Monday, January 3, 2011
Matched by Ally Condie
In the Society, officials decide who you love. Where you work. When you die.
Cassia has always trusted their choices. It's hardly any price to pay for a long life, the perfect job, the ideal mate. So when her best friend appears on the Matching screen, Cassia knows with complete certainty that he is the one...until she sees another face flash for an instant before the screen fades to black. Now Cassia is faced with impossible choices: between Xander and Ky, between the only life she's known and a path no one else has ever dared follow--between perfection and passion.
I was so much looking forward to the release of this book that I accidentally ordered two copies for our library. I do not regret this, because I think this dystopian story deserves to fly off the shelves.
The world that Condie created is fantastically believable. Set at some unknown date in the future, the Society closely monitors all human activity, guaranteeing peace, order, and a kind of happiness. Everyone's life is planned for them, and I found myself understanding the appeal of such a system.
Finding love is very tedious, and how are you ever going to know if the person you end up with is really meant for you? Well, the Society matches you with the person who most complements your personality and genetics. Finding a job is stressful, and you knows if you will be able to find something that will fulfill you and use your skills? The Society monitors your schoolwork and playtime, so that when they assign your job to you, it is tailor-made to your preferences. And getting old is terrifying, what with the gradual process of losing your bodily functions or your mind. The Society takes care of that too, with enforced euthenasia at age 80, so that everyone gets to live a long healthy life without having to deal with the inevitable slow decline.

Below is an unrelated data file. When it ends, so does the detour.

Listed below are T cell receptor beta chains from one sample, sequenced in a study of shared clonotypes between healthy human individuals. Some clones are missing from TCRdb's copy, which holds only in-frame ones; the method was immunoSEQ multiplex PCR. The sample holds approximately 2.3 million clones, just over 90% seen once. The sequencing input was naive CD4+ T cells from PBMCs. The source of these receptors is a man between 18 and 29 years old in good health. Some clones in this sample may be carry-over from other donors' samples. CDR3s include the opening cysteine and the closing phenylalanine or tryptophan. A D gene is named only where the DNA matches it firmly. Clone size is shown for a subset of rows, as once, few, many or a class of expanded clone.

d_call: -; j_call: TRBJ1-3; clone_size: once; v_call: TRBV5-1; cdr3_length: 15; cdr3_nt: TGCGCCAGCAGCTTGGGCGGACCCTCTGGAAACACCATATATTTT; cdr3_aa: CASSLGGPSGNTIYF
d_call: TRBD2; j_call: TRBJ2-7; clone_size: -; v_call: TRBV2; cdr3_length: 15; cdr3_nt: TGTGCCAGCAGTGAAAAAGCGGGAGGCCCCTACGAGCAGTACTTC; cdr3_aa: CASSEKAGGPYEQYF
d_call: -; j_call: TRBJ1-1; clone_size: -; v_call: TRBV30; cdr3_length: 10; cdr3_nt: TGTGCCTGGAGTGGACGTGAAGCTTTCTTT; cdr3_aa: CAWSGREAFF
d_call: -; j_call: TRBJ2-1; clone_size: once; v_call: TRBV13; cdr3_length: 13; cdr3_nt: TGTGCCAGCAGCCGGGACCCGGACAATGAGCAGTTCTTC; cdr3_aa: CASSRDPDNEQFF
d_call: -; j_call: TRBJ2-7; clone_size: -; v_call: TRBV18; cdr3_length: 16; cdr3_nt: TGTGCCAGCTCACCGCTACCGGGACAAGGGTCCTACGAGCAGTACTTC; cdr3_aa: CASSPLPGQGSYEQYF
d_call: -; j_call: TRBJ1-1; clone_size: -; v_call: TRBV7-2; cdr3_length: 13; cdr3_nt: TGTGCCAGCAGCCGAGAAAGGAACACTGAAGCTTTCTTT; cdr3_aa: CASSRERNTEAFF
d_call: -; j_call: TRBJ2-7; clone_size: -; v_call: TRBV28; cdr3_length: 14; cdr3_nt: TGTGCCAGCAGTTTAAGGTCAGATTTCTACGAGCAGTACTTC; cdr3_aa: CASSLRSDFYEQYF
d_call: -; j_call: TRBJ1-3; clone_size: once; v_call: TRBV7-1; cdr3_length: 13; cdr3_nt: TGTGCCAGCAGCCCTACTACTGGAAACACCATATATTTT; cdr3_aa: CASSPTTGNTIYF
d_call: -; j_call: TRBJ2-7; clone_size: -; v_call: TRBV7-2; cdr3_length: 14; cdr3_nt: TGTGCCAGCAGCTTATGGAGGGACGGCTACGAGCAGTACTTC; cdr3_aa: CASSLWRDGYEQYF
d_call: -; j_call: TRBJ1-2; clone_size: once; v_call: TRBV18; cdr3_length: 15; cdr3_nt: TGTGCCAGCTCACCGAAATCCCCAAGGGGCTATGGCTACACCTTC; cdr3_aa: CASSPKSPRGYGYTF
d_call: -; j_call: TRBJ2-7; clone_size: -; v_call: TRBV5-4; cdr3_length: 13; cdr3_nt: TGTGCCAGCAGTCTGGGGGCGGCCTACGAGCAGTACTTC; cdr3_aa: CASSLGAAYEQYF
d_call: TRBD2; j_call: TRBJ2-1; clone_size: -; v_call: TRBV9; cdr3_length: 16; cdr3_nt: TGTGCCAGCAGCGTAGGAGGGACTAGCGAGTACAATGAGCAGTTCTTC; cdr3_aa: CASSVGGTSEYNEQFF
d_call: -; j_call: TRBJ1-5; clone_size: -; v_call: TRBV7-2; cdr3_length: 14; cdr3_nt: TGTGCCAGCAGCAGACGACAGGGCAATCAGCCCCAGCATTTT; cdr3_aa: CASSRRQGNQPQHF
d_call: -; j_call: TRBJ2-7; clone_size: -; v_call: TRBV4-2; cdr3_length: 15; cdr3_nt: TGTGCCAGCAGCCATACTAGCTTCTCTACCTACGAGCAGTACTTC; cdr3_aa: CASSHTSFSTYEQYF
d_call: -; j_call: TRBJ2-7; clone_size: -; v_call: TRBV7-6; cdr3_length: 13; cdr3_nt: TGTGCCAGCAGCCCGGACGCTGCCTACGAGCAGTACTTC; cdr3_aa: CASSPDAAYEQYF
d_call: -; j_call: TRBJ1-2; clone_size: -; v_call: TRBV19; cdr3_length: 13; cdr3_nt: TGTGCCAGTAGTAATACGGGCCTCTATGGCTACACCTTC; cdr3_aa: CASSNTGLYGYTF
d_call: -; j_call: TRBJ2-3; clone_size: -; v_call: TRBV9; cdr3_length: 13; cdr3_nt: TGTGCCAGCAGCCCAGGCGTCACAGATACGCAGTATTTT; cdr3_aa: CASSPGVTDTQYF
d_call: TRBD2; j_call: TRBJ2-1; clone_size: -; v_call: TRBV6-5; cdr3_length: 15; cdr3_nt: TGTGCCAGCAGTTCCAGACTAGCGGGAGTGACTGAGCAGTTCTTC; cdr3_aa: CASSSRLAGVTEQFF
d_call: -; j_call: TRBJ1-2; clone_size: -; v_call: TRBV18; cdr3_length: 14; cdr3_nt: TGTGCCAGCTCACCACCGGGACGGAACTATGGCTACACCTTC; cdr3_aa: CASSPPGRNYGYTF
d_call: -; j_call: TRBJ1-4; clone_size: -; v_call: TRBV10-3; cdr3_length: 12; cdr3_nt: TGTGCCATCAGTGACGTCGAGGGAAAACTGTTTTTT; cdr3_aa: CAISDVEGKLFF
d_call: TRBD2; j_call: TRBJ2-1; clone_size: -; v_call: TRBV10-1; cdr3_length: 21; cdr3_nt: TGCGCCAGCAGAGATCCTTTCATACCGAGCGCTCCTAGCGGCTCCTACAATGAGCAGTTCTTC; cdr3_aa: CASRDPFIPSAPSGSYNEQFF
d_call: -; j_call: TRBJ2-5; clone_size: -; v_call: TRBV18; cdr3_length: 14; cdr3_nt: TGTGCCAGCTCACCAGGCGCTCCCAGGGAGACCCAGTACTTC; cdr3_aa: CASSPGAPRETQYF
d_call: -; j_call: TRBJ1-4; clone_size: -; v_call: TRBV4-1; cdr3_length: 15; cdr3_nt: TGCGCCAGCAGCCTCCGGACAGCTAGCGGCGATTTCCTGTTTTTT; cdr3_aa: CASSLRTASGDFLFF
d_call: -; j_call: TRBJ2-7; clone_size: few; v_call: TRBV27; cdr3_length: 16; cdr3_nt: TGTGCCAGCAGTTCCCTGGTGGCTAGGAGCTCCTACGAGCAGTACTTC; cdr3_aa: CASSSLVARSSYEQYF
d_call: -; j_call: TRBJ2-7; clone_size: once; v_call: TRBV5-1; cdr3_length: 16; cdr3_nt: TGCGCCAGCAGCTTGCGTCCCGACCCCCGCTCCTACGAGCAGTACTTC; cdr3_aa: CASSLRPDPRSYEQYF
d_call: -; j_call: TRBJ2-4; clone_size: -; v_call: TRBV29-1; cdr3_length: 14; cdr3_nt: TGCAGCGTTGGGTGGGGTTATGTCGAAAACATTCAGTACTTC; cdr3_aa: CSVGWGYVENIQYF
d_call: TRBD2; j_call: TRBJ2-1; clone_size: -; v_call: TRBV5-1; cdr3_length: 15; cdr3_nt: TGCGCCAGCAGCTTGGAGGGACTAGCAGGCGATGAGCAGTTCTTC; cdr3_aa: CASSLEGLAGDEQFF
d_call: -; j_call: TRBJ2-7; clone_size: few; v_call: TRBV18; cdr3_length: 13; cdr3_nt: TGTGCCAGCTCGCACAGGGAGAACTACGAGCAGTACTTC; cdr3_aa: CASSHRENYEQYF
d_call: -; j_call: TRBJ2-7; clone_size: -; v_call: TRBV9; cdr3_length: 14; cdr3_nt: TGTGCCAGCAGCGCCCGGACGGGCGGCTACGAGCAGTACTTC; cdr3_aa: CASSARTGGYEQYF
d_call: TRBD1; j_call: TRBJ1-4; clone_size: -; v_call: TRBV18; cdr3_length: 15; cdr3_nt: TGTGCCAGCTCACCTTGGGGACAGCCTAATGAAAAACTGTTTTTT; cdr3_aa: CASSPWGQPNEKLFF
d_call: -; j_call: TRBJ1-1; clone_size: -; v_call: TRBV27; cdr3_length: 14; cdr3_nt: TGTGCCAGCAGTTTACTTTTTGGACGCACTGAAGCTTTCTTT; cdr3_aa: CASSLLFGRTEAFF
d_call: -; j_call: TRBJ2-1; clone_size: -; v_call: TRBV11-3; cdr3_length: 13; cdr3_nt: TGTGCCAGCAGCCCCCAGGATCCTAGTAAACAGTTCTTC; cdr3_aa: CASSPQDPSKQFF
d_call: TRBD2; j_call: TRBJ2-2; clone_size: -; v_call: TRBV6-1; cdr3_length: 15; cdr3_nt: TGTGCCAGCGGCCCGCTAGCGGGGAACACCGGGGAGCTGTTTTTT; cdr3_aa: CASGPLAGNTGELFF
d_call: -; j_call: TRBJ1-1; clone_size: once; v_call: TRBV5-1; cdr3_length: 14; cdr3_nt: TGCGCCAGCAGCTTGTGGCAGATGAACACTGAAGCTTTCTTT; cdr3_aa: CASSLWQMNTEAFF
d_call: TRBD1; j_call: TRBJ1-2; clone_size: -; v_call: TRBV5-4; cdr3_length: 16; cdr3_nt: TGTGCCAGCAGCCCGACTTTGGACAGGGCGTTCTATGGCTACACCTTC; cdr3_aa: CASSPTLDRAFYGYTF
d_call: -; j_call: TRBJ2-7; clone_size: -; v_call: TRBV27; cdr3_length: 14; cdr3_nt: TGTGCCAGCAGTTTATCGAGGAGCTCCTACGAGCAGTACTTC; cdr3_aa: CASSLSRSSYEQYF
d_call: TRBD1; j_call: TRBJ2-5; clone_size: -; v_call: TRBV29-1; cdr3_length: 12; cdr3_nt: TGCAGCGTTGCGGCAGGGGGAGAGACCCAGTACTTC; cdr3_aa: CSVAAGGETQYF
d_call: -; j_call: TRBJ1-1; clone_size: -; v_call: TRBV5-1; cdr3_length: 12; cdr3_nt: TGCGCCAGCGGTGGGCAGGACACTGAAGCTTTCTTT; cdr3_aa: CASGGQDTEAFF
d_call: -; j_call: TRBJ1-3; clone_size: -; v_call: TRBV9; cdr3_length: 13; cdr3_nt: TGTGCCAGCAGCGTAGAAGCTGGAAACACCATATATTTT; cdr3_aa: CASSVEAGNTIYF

What I love about dystopian books is this: yes, life might actually be better if someone regulated and arranged big life choices for us. But is that worth giving up free will? Obviously, most books choose no, it's not worth it, and Matched is no exception. Throw in some shady Outer Province wars and the hints of more overt manipulation, and I'm fairly certain a revolution is in the works for the rest of the series (yes, this is the first of a planned trilogy).
I also loved Cassia's family. It was so nice to see loving and supportive parents when broken homes are far more common in today's novels. Condie acknowledges the benefits of the Society in the portrayal of Cassia's parents--they are perfectly suited for each other, and genuinely love each other despite the arranged marriage. Cassia's grandfather was one of my favorite characters in the book, as he subtly fights against the system by encouraging creativity and hiding the most dangerous weapon of all: human words, a poem that opens Cassia's mind and urges her to rage against injustice instead of sit idly by.
The only thing I didn't like was the appearance of yet another YA love triangle. I loved Xander, Cassia's lifetime best friend, who is funny and caring and genuinely loves her. But he was shunted to the side fairly quickly in favor of the mysterious and haunted Ky. Ky's archetype is pretty prevelent in our culture, so I'm sure more readers will prefer him, but I just wanted Cassia to end up with someone she can love without the drama. I guess no drama would make for a boring read, though.
Anyway, romance qualms aside, Matched was a truly excellent book. It's gearing up to take the YA world by storm (and it is already optioned for movie making), so everyone should definitely check this one out!
Five out of five green pills.
Release Date: November 2010
Reading Level: Grade 7+
Where In Dunlap Public Library's Collection: YPL CON